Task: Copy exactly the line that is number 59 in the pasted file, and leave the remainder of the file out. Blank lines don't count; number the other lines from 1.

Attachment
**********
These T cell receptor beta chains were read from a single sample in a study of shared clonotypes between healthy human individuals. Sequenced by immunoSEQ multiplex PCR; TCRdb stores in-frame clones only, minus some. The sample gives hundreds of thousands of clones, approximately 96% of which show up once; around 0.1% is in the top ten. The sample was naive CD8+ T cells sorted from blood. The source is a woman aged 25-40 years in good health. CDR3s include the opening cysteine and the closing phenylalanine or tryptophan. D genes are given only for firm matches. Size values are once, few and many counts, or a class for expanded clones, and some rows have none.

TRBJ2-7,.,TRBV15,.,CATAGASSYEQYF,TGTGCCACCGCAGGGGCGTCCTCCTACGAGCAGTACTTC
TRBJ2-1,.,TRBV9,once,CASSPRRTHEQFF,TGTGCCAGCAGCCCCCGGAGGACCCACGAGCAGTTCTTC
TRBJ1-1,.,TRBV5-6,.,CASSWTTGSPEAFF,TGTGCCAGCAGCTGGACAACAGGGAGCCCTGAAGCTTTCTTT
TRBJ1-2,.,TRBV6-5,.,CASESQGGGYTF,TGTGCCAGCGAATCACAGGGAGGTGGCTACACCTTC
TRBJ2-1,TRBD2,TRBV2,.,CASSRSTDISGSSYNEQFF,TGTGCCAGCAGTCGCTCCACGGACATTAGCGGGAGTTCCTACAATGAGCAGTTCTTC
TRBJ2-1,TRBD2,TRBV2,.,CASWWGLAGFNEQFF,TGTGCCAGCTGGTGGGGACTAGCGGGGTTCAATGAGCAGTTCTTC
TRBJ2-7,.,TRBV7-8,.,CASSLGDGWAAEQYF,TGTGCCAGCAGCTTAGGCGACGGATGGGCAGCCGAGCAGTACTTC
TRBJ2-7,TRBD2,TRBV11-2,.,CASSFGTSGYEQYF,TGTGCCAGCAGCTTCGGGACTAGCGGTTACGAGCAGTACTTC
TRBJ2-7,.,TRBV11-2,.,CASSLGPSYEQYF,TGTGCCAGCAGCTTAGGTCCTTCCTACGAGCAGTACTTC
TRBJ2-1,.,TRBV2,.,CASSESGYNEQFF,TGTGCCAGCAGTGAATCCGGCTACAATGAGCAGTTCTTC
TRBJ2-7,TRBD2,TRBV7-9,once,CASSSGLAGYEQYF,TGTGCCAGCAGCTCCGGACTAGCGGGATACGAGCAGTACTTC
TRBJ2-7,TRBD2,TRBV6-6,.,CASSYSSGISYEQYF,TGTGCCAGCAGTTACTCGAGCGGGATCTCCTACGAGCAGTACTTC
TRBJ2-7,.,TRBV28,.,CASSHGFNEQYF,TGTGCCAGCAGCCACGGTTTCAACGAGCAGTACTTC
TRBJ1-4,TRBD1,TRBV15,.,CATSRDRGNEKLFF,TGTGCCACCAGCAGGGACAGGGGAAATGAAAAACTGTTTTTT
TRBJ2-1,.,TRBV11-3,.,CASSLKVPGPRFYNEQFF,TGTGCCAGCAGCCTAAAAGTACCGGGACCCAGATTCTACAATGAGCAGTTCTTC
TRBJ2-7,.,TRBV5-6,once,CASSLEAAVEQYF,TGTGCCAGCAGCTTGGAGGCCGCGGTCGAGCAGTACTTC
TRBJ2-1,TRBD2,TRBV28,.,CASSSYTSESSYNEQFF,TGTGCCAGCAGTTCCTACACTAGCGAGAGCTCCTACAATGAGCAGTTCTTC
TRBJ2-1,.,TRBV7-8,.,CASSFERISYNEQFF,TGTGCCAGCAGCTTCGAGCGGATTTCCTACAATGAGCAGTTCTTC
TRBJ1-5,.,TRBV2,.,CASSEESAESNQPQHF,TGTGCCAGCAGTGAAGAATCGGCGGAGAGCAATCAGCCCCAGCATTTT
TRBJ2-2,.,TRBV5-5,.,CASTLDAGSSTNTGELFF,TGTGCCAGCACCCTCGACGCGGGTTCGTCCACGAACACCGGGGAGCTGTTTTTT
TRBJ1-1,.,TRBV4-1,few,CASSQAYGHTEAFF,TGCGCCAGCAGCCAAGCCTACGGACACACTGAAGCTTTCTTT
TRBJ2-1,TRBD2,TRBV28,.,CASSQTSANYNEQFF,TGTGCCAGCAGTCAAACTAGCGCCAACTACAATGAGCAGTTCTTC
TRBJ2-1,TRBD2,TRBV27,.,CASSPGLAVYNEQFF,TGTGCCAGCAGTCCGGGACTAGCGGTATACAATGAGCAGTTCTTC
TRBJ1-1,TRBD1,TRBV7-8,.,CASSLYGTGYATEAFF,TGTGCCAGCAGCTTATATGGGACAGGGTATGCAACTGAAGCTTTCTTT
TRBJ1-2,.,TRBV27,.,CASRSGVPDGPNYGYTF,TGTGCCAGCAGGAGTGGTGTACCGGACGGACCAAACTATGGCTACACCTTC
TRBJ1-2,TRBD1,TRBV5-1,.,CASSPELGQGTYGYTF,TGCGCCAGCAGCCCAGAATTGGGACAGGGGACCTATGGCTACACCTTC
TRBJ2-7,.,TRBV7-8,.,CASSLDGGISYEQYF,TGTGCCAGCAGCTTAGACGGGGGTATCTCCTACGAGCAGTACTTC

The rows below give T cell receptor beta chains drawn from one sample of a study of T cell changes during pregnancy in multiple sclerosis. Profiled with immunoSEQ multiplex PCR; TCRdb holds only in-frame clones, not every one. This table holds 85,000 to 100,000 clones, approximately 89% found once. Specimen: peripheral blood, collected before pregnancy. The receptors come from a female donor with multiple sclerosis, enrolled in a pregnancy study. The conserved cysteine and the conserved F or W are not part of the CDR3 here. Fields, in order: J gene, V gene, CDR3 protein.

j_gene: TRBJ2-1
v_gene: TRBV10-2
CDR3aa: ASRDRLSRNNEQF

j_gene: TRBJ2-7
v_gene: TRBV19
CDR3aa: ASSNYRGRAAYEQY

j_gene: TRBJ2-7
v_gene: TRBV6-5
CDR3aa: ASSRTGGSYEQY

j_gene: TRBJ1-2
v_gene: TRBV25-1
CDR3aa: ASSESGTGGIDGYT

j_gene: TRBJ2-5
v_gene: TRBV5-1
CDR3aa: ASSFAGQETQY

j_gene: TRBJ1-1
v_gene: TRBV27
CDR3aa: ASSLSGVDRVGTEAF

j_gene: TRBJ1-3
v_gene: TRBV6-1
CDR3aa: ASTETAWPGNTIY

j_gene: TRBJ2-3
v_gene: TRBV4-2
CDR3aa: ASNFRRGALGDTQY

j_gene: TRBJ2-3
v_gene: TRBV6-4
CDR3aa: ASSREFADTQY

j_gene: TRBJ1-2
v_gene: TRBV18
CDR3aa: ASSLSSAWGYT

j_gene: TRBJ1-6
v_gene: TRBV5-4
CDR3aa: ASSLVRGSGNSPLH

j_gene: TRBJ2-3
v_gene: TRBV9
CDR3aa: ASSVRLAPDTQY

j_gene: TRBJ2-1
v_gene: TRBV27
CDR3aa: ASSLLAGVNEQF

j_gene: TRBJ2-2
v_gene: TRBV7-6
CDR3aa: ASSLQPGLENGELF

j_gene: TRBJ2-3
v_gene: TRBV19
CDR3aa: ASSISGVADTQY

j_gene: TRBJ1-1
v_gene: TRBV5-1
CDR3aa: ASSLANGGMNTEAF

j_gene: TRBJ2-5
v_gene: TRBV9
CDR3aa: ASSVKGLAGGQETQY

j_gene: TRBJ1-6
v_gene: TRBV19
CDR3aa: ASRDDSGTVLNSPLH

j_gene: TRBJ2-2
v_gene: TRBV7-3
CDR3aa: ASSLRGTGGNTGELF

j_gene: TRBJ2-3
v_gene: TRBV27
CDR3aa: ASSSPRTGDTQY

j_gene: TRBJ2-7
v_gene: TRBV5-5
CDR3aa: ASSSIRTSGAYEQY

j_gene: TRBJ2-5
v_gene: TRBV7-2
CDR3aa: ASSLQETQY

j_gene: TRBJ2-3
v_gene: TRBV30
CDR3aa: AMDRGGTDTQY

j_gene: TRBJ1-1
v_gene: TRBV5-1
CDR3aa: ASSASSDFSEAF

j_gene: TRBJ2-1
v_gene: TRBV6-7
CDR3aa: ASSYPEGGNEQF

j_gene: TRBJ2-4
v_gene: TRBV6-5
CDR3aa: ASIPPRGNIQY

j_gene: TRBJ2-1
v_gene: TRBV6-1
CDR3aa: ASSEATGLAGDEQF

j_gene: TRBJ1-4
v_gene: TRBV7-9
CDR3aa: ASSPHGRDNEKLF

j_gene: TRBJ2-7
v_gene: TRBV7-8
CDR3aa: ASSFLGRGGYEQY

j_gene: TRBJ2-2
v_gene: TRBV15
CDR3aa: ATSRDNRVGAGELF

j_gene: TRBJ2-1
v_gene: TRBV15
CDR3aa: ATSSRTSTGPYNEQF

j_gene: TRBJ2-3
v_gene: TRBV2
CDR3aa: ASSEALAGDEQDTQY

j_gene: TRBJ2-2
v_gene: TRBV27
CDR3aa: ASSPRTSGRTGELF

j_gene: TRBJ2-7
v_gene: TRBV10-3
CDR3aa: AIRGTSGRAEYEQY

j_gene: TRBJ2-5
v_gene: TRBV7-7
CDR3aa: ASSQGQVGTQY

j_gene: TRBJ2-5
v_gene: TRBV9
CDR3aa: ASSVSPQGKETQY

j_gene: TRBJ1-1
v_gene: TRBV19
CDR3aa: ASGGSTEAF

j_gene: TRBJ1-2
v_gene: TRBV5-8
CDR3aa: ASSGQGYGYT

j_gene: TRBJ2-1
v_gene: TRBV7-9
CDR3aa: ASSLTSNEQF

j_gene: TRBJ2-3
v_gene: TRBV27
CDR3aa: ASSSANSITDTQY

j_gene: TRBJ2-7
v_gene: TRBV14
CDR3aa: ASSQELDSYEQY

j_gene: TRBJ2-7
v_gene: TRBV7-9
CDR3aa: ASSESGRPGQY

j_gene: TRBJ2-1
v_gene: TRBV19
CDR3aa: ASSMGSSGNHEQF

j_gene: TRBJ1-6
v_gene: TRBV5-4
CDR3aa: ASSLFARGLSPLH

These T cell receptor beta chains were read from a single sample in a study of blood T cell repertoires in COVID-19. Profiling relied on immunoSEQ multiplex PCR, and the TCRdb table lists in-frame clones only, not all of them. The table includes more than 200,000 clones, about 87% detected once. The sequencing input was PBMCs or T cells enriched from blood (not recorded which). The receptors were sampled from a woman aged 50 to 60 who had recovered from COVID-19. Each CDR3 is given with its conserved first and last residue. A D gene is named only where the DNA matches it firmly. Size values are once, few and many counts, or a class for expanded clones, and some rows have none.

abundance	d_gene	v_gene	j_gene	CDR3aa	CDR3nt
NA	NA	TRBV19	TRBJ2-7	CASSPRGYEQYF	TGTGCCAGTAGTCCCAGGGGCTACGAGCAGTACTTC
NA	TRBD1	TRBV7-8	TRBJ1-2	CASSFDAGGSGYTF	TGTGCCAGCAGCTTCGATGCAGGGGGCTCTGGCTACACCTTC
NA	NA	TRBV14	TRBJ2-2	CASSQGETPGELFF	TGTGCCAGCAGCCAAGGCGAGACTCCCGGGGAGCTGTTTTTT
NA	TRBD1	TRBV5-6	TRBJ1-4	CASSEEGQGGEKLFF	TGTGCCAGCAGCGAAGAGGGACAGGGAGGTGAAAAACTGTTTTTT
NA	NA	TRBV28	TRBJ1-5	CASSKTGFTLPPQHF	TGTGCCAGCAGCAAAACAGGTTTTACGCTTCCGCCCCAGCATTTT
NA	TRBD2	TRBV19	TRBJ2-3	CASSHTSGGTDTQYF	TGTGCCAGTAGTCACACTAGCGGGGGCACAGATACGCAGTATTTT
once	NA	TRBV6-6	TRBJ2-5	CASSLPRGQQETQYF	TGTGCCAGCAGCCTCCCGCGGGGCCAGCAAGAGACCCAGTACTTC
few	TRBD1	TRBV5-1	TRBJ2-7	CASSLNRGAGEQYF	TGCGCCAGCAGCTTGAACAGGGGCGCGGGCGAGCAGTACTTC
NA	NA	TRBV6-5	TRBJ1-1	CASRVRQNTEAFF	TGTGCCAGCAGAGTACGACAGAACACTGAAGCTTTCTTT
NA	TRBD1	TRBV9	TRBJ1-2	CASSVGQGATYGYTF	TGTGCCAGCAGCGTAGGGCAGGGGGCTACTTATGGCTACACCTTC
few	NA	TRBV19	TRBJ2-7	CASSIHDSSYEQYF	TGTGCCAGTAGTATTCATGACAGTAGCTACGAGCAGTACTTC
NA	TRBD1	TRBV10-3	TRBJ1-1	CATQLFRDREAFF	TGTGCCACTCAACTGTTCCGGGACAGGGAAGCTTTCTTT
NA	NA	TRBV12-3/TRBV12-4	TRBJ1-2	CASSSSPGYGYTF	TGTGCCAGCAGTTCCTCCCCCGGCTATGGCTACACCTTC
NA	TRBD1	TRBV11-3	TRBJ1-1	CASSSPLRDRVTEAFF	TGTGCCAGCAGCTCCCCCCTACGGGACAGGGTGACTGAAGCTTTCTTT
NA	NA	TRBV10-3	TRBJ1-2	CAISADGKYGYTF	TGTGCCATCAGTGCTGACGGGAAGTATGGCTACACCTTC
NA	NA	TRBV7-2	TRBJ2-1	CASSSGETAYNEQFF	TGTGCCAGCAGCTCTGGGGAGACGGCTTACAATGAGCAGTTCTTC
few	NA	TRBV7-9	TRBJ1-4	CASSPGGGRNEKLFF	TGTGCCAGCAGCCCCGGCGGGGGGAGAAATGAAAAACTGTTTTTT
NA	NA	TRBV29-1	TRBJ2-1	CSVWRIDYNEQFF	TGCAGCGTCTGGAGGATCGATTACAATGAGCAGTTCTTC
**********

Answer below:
CDR3aa: ASSLSSAWGYT